Now in his eleventh season in the league, Mills, 31, is scoring at a career-best 11.7 points per game. “The best is yet to come, mate,” he warns. “My peak is coming.”

“The best is yet to come, mate. My peak is coming.”

Speaking to Rolling Stone Australia from his home in San Antonio, Texas – his home for the best part of a decade – Mills is still scoring, even though the season is on hold.

“We’ve made the most out of this quarantine,” he explains. “Obviously, it’s affected a lot of people. But we’ve adjusted and found ways to keep busy. We’ve been very proactive.” 

When the 2020 season returns, “we’ll be ready,” Mills insists. Following the interview, the NBA restarted the league on July 31 in an abbreviated format with games played in an isolation zone “bubble” in Orlando, Florida. Mills was ready. In his first game back, on August 3, Mills scored 10 points in 13 minutes in a 108-106 win against the Memphis Grizzlies.

Image of Patty Mills

Patty Mills quickly became one of the most impressive players in the NBA. (Photograph by Matthew Adekponya)

The point guard is always ready for the call. His journey through the NBA has taught him to prepare, to stay patient, and to make an impact, whatever the circumstances. In January 2009, as he neared the end of a stellar journey at Saint Mary’s College of California, Mills broke his hand. His stock fell and his number came up at 55 in the NBA Draft, a worst-case scenario leaving the youngster with no real job security. During training camp with the Portland Trailblazers, Mills broke his right foot.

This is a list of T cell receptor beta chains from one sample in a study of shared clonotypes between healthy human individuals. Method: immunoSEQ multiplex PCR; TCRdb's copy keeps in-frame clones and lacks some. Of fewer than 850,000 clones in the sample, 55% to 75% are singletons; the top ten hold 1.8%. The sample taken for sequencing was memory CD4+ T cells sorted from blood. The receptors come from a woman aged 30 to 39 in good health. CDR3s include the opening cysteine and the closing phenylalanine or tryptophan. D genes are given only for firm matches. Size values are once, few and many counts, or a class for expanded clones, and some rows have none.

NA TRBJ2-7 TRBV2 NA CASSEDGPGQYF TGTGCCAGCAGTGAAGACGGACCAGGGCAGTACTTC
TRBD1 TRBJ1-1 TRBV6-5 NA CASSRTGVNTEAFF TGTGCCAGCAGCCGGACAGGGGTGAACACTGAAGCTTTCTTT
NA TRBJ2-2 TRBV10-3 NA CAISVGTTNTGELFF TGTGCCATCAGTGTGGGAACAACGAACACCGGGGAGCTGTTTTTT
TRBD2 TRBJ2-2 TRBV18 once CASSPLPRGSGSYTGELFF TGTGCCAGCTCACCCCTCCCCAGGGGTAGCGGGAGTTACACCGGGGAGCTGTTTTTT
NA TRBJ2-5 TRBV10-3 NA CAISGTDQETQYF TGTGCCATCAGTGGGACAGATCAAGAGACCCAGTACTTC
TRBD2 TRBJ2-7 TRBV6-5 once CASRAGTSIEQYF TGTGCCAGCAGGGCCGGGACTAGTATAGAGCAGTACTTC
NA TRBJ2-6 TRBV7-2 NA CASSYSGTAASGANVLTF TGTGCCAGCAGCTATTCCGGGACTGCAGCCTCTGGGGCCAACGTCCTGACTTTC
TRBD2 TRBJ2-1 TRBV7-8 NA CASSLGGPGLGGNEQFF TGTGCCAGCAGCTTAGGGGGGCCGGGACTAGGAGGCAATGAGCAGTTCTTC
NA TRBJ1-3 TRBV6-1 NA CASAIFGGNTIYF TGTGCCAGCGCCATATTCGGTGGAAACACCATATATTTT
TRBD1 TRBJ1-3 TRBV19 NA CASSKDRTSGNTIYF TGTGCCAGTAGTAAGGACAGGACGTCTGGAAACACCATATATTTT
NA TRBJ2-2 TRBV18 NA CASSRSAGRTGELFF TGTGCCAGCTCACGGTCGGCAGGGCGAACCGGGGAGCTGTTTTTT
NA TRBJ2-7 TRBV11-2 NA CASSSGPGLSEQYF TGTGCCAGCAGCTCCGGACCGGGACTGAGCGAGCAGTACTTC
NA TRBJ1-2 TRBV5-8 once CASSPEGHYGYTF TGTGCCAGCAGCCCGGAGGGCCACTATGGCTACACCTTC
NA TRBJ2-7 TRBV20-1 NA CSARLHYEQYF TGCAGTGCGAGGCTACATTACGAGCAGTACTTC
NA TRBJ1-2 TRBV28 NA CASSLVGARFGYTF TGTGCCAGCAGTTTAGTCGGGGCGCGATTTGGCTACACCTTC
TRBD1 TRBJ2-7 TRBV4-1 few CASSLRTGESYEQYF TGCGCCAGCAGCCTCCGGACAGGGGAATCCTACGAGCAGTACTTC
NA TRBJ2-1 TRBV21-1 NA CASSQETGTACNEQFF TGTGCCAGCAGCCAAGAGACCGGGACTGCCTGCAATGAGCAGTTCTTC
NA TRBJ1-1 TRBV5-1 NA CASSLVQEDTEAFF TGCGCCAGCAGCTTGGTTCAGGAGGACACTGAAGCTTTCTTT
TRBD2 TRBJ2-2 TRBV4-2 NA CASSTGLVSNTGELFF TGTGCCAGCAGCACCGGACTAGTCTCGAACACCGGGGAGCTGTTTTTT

“That was one of the tough periods in my basketball career,” he tells Rolling Stone Australia. “I had two major injuries and surgeries over a span of about five or six months. A while back I counted how many games I played that year and I counted them on one hand. It wasn’t a great year from a performance standpoint but, mate, it really shaped my mindset. I’m obviously a really competitive person but I came out of that with something to prove.

“[That year] taught me another level of strength, and dealing with adversity. I’ve been dealing with a lot of adversity throughout my whole life, not only on the basketball court but a lot off of it. That was just another example.”